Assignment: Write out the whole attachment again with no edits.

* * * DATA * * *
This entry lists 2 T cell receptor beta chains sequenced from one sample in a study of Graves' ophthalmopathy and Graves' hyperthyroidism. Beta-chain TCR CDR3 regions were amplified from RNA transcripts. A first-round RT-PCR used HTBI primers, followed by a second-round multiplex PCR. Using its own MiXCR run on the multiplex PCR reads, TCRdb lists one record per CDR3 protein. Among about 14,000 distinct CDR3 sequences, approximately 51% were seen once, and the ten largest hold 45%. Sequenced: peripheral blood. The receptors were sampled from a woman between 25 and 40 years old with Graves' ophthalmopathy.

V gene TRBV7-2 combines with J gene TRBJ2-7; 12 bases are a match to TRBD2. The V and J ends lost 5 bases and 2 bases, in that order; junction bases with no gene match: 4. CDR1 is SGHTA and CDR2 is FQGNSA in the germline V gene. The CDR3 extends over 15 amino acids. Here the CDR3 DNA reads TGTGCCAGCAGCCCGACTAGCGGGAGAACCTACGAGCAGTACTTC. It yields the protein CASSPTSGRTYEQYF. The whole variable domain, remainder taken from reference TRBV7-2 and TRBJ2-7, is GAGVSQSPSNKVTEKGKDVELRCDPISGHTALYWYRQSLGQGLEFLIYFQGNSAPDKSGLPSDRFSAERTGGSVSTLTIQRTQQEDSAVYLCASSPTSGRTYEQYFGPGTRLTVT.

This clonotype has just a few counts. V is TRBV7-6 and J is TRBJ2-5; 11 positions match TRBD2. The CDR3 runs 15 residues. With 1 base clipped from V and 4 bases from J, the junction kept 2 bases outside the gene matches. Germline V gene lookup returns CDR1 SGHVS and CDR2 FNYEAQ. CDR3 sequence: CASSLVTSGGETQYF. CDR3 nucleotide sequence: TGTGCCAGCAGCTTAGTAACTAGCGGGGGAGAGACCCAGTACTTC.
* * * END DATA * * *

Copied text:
This entry lists 2 T cell receptor beta chains sequenced from one sample in a study of Graves' ophthalmopathy and Graves' hyperthyroidism. Beta-chain TCR CDR3 regions were amplified from RNA transcripts. A first-round RT-PCR used HTBI primers, followed by a second-round multiplex PCR. Using its own MiXCR run on the multiplex PCR reads, TCRdb lists one record per CDR3 protein. Among about 14,000 distinct CDR3 sequences, approximately 51% were seen once, and the ten largest hold 45%. Sequenced: peripheral blood. The receptors were sampled from a woman between 25 and 40 years old with Graves' ophthalmopathy.

V gene TRBV7-2 combines with J gene TRBJ2-7; 12 bases are a match to TRBD2. The V and J ends lost 5 bases and 2 bases, in that order; junction bases with no gene match: 4. CDR1 is SGHTA and CDR2 is FQGNSA in the germline V gene. The CDR3 extends over 15 amino acids. Here the CDR3 DNA reads TGTGCCAGCAGCCCGACTAGCGGGAGAACCTACGAGCAGTACTTC. It yields the protein CASSPTSGRTYEQYF. The whole variable domain, remainder taken from reference TRBV7-2 and TRBJ2-7, is GAGVSQSPSNKVTEKGKDVELRCDPISGHTALYWYRQSLGQGLEFLIYFQGNSAPDKSGLPSDRFSAERTGGSVSTLTIQRTQQEDSAVYLCASSPTSGRTYEQYFGPGTRLTVT.

This clonotype has just a few counts. V is TRBV7-6 and J is TRBJ2-5; 11 positions match TRBD2. The CDR3 runs 15 residues. With 1 base clipped from V and 4 bases from J, the junction kept 2 bases outside the gene matches. Germline V gene lookup returns CDR1 SGHVS and CDR2 FNYEAQ. CDR3 sequence: CASSLVTSGGETQYF. CDR3 nucleotide sequence: TGTGCCAGCAGCTTAGTAACTAGCGGGGGAGAGACCCAGTACTTC.